1:33 p.m.: After last year's Metro crash, Darrell Fields said he had honed his vigilance as a regular rider between Southwest D.C. and his job managing a travel agency in Dupont Circle. He notices things better and is more attuned to things on the trains. He was in the third car during Friday's derailment and noticed something frightening to him:
As the passengers waited in their train in a tunnel, he heard another southbound car approaching "at regular speed. I thought 'please don't let that one be on our track.' " Three northbound trains also passed in the tunnel, Fields, 40, recalled, "but very slowly."
"I trained myself to think about being near center doors and not getting in the first or last car," he said. In recent months, that attention lapsed a bit but on Friday, Fields was in the third car of the derailed Red Line train "and thought I needed to get back that attention."
Fields, who had been standing in the car when it derailed and not holding a hand rail, said the "bounce" was not enough to throw him to the floor but was more like the bump of an abrupt elevator stop or "minor" air turbulence he said.
Fields has taken a D.C. Circulator bus to Verizon Center. He had tried to get on another earlier train that was crowded but "this little old lady inside the door sort of shoved me and told me it was too crowded already and said I needed to get off. I just stepped back and got on the next one."
-- Mary Pat Flaherty
1:20 p.m.Connecticut Avenue between K and L streets, the last stretch of road around Farragut North that was still closed for the derailment, has been reopened.
1:16 p.m.: Linda Strating of Alexandria was in the third car of the train when she heard and felt a "thump and a funny noise."
"People murmured 'that didn't sound good' and almost immediately the operator came on and said 'Ladies and Gentlemen, we have derailed.' " The operator followed that with assurances help was enroute and urged passengers not to panic, Strating said. "I felt bad for her. Her voice sounded like she was trying not to cry."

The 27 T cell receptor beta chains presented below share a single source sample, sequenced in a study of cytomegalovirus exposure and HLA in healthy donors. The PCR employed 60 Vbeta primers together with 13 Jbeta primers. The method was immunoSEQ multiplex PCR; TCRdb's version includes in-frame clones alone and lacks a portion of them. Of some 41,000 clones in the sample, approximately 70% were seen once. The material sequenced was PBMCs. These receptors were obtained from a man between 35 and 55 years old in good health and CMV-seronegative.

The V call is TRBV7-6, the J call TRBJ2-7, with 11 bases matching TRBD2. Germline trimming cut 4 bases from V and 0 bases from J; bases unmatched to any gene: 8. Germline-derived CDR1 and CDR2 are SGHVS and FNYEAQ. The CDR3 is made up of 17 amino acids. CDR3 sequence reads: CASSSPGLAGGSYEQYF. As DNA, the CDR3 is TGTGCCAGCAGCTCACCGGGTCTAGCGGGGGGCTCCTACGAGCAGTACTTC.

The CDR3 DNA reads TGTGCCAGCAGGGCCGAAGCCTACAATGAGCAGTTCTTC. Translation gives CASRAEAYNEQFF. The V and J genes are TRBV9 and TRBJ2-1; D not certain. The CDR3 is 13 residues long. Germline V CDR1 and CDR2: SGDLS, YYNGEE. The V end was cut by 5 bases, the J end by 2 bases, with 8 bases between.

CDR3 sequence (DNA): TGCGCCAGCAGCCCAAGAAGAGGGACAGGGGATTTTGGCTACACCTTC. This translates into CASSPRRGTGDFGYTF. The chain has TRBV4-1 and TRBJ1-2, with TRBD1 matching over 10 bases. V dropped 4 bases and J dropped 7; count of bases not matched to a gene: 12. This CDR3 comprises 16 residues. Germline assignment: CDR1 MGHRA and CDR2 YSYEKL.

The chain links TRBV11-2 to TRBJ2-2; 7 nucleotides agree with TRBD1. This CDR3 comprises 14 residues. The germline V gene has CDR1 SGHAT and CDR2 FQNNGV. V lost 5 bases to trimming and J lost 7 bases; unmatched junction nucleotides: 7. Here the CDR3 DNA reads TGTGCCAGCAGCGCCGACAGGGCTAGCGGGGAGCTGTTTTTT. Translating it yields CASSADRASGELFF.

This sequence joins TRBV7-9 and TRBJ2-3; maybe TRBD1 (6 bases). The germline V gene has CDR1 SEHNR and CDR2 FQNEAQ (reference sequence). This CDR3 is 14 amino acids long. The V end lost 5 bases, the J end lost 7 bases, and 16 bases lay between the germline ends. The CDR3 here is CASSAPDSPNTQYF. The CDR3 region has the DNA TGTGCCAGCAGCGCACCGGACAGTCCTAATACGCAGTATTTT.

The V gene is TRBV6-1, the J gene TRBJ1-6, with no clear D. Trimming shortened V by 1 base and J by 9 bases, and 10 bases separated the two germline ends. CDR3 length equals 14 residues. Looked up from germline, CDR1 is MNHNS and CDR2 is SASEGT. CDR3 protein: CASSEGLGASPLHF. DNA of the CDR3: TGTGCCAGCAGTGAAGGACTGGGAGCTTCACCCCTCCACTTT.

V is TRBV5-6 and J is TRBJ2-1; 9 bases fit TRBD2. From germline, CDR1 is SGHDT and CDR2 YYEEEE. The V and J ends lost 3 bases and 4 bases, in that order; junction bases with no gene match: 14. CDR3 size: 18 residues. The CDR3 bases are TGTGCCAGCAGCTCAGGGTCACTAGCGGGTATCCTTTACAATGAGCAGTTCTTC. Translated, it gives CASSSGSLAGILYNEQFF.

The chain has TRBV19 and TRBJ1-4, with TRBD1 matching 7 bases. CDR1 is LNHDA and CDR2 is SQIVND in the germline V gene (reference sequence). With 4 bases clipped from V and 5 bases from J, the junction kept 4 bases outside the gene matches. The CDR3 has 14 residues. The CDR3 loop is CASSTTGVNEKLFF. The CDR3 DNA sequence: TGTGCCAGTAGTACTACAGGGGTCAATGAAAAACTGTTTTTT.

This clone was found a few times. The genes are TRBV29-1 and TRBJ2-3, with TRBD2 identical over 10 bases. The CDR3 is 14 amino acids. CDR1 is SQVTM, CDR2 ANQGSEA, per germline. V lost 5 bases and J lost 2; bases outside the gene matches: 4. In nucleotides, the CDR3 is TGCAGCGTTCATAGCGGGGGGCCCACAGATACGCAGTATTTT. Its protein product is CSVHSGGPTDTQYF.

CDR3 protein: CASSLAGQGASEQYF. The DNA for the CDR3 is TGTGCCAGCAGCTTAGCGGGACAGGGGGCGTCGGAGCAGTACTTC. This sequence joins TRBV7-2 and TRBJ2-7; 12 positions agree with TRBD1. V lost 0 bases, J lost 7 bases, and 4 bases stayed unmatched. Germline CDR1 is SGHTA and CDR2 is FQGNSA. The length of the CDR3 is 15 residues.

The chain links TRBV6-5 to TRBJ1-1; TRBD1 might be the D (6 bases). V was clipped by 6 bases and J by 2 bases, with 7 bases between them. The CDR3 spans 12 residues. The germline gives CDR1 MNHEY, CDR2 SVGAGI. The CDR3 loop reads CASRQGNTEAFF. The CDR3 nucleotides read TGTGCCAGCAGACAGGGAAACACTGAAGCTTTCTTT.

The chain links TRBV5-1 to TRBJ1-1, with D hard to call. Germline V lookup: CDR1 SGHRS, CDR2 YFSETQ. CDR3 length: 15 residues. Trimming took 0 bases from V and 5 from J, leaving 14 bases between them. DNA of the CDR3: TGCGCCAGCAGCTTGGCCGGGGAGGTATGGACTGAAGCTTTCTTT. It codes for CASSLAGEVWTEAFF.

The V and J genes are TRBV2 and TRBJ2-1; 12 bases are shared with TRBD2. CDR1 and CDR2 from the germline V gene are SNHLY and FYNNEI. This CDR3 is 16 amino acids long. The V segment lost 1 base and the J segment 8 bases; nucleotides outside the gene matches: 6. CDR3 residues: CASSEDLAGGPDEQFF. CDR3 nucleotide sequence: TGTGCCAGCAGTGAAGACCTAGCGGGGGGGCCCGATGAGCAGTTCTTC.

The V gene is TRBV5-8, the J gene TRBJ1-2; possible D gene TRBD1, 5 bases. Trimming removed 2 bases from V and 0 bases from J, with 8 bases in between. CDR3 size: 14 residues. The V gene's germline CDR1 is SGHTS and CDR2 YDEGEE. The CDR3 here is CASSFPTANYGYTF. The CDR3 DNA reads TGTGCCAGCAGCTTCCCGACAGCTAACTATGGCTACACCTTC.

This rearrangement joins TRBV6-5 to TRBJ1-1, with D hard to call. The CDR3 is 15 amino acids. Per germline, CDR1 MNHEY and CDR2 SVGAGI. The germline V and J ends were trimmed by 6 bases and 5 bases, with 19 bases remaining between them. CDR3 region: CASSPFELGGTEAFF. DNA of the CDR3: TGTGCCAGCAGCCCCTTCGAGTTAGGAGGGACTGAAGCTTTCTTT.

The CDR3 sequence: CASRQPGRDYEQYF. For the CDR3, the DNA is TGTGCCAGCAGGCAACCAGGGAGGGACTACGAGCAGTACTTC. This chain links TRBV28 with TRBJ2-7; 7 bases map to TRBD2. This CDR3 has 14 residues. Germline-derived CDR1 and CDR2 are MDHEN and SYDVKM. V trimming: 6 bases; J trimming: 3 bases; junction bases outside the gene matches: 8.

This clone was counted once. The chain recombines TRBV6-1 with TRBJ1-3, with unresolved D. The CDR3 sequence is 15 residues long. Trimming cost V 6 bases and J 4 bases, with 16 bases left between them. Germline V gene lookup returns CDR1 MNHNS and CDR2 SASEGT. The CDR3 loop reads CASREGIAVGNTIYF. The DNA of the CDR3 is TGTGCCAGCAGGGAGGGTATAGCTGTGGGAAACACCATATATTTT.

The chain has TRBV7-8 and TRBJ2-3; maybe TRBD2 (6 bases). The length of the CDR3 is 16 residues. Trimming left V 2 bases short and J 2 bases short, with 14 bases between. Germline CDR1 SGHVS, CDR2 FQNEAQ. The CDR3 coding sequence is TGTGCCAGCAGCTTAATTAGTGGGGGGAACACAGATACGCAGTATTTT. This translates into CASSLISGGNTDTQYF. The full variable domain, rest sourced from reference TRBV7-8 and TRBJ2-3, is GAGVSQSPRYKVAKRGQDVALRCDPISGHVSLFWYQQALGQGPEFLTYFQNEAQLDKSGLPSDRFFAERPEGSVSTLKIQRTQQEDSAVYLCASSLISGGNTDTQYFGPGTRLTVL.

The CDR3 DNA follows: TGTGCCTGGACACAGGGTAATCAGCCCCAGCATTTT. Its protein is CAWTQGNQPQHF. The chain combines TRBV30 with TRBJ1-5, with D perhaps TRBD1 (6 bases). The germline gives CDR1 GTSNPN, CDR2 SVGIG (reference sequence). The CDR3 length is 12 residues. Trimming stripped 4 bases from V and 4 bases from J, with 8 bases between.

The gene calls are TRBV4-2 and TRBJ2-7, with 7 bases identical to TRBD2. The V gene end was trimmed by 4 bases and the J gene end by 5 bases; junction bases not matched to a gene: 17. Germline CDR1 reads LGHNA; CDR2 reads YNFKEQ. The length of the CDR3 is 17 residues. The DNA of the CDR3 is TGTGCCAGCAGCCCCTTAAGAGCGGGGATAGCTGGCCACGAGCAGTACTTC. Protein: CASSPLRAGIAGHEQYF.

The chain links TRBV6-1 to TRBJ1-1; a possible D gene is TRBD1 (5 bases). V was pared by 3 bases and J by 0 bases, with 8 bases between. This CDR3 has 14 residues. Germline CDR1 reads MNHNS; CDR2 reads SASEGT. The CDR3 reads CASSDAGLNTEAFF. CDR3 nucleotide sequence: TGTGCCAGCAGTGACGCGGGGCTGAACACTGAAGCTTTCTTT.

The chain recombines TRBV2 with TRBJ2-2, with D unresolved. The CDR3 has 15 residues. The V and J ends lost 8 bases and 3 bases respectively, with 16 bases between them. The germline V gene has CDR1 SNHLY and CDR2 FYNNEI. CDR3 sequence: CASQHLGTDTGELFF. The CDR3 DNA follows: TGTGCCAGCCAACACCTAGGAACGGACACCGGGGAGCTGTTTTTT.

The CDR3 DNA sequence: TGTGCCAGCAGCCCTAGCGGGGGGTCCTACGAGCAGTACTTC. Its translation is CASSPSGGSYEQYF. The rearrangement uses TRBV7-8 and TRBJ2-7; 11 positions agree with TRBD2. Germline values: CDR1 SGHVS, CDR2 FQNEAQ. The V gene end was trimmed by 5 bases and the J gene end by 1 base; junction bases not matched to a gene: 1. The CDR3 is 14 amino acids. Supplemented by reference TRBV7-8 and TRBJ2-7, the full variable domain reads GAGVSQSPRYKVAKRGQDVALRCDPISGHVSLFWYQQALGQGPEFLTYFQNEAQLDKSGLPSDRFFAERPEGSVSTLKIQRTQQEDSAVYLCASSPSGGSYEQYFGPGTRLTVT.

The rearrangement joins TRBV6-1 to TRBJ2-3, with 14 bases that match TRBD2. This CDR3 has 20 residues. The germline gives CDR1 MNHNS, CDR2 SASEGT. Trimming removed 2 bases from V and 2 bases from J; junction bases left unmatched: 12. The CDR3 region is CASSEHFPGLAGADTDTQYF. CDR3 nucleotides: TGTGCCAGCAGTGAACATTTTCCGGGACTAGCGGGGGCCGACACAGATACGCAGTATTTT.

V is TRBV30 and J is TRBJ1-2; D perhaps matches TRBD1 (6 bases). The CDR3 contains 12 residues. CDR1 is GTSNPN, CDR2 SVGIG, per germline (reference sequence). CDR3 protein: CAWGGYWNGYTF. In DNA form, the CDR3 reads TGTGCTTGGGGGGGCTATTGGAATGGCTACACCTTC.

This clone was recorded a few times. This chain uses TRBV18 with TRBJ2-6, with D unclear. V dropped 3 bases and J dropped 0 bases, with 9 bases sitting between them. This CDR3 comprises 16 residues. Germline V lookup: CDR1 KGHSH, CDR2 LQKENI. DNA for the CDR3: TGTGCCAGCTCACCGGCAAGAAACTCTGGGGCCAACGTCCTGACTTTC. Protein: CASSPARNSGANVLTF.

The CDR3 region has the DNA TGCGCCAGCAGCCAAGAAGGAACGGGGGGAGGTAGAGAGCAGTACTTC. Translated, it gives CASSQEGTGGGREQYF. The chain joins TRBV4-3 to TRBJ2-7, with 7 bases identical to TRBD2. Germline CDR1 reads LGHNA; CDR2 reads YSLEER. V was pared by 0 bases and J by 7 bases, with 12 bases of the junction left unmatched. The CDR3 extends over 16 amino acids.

Nearly everyone in her car, Strating said, was seated and "there was no one thrown about" or knocked off their feet and passengers were calm. She did not see anyone injured.
The lights in her car returned but the front two cars remained blacked out. As they waited for "about 20 minutes" Strating said she saw several trains passing on their right and some on their left until firefighters eventually approached with flashlights.
Passengers from the first two cars were moved to the back cars and the train was towed back to Farragut North, she said and passengers offloaded through the doors on what had been the third car.
Train service already had slowed due to single-tracking and had taken 45 minutes to get from Van Dorn to Metro Center on the Blue Line before her red Line transfer, said Strating, who usually drives to her job as a recruiter at the Institute of World Politics, which does counterterrorism and intelligence training.
Strating said she will take the train home "because I don't have a choice, and what are the odds of being in something like this a second time?"
-- Mary Pat Flaherty
1:07 p.m.: Metro passenger Faye Dickerson, 50, of Clinton, said she was on the fourth car. "The train suddenly stopped and the lady came on the line and announced the derailment. "Then she came back on a little later and told every body to stay calm and patient, they were waiting for emergency crews to get there," Dickerson said.
Dickerson, looking uneasy as she stood at the bottom of a set of escalators leading up to the street from the station, said she was unhurt, but felt shaken up.
"It was frightening," she said."I'm still shaken from it. I didn't feel like a strong impact or anything. It just seemed like an emergency the way it stopped suddenly. They had the people come from the first two cars onto the third and fourth cars, and then they disconnected the first two cars."
She said she was headed to her job at Fannie Mae in northwest Washington. It was her first day back at work since last Thursday.
"I was trying to make it there, get some things done," she said. "I'm actually quite tired of Metro, and a lot of things that's happening. They talking about increasing the fares. And I don't think we're getting the kind of service we need ... it just seems so unreliable." -- Michael Ruane
12:56 p.m.: Andrew Kneale, 27, of Arlington, was headed into the District for his first day back at work at the British Council on Metro's Red Line. After leaving Farragut North he felt a slight bump and the train stopped.
"It was nothing severe,'' he said. "It didn't jar anyone. You wouldn't know it was a derailment."
Kneale, a cultural relations project manager for the British Council, was riding in the second or third car of the train, he said. After the bump, a voice came over the loudspeaker and announced the train had derailed, he said. He and the other passengers sat for about an hour and 20 minutes until the car he was riding in could be decoupled and sent back to Farragut North.